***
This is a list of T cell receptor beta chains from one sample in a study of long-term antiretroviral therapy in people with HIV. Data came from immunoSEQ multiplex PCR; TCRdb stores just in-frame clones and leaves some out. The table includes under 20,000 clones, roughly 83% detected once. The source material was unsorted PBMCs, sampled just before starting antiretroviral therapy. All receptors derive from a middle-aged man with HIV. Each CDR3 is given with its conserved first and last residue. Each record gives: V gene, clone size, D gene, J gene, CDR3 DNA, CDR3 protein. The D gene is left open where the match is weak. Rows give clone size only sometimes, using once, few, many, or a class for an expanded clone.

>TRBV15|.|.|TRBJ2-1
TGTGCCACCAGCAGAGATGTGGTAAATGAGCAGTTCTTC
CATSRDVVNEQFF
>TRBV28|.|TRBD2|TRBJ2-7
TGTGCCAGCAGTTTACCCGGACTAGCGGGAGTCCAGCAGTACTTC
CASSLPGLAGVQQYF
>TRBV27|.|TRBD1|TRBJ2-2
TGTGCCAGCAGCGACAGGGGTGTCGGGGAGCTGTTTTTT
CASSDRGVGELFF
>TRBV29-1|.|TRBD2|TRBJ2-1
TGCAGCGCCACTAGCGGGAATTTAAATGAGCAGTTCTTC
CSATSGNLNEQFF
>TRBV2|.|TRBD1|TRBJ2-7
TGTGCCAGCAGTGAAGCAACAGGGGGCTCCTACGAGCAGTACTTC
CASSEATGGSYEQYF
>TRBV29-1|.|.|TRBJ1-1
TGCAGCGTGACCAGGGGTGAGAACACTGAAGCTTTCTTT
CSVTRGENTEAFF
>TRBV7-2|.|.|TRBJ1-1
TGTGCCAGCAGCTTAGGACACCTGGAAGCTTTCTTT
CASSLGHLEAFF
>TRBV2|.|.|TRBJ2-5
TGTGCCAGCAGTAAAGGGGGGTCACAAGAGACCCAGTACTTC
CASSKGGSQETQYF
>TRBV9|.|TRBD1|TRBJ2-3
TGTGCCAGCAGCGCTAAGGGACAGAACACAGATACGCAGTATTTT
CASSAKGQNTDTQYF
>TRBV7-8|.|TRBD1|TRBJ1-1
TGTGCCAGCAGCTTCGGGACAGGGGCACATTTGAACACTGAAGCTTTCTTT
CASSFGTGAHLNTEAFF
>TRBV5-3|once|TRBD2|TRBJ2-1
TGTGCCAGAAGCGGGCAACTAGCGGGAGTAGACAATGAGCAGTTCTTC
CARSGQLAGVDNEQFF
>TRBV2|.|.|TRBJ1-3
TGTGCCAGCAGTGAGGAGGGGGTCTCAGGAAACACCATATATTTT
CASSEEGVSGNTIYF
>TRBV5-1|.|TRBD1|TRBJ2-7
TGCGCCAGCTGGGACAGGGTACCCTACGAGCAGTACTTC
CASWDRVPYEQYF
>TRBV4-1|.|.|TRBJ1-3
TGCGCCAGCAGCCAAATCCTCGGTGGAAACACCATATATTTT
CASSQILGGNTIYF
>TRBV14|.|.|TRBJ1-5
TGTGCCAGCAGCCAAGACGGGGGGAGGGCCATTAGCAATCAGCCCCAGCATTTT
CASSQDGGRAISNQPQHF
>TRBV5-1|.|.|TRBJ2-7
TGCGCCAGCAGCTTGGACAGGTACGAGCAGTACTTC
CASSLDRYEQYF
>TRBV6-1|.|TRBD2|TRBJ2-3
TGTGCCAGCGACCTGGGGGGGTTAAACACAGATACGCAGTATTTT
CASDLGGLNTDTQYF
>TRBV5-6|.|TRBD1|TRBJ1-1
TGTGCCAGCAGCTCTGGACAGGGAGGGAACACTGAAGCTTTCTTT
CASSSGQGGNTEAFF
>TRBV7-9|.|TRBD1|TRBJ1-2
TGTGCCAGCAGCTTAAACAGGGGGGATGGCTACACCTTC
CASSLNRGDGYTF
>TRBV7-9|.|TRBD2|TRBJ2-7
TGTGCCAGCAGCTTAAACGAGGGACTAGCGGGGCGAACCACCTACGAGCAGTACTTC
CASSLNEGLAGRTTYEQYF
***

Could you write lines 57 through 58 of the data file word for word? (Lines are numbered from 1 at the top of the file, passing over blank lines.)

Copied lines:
TGTGCCAGCAGCTTAAACAGGGGGGATGGCTACACCTTC
CASSLNRGDGYTF